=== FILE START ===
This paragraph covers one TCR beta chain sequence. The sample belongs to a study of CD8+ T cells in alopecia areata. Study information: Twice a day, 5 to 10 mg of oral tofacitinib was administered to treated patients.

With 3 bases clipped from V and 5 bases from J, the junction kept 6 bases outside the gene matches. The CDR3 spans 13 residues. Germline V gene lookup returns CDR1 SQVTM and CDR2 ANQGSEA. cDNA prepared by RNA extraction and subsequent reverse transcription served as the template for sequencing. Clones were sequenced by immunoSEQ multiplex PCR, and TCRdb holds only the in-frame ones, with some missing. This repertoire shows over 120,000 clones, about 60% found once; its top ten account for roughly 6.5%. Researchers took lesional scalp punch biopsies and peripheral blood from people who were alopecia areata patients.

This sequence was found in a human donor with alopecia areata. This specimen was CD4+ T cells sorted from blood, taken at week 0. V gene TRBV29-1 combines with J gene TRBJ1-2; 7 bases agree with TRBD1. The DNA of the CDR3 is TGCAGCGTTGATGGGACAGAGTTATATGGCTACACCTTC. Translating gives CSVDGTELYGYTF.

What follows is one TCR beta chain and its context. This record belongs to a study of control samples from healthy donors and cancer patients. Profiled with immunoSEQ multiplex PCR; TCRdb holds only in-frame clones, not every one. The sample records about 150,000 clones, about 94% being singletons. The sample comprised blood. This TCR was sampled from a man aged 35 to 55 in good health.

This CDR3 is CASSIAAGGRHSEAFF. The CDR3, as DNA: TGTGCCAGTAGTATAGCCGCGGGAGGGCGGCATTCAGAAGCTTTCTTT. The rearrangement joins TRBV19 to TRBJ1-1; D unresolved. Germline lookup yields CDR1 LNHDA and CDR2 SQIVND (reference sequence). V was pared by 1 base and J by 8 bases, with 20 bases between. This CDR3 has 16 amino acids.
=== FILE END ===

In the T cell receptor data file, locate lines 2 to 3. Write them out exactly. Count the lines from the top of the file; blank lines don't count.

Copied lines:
With 3 bases clipped from V and 5 bases from J, the junction kept 6 bases outside the gene matches. The CDR3 spans 13 residues. Germline V gene lookup returns CDR1 SQVTM and CDR2 ANQGSEA. cDNA prepared by RNA extraction and subsequent reverse transcription served as the template for sequencing. Clones were sequenced by immunoSEQ multiplex PCR, and TCRdb holds only the in-frame ones, with some missing. This repertoire shows over 120,000 clones, about 60% found once; its top ten account for roughly 6.5%. Researchers took lesional scalp punch biopsies and peripheral blood from people who were alopecia areata patients.

This sequence was found in a human donor with alopecia areata. This specimen was CD4+ T cells sorted from blood, taken at week 0. V gene TRBV29-1 combines with J gene TRBJ1-2; 7 bases agree with TRBD1. The DNA of the CDR3 is TGCAGCGTTGATGGGACAGAGTTATATGGCTACACCTTC. Translating gives CSVDGTELYGYTF.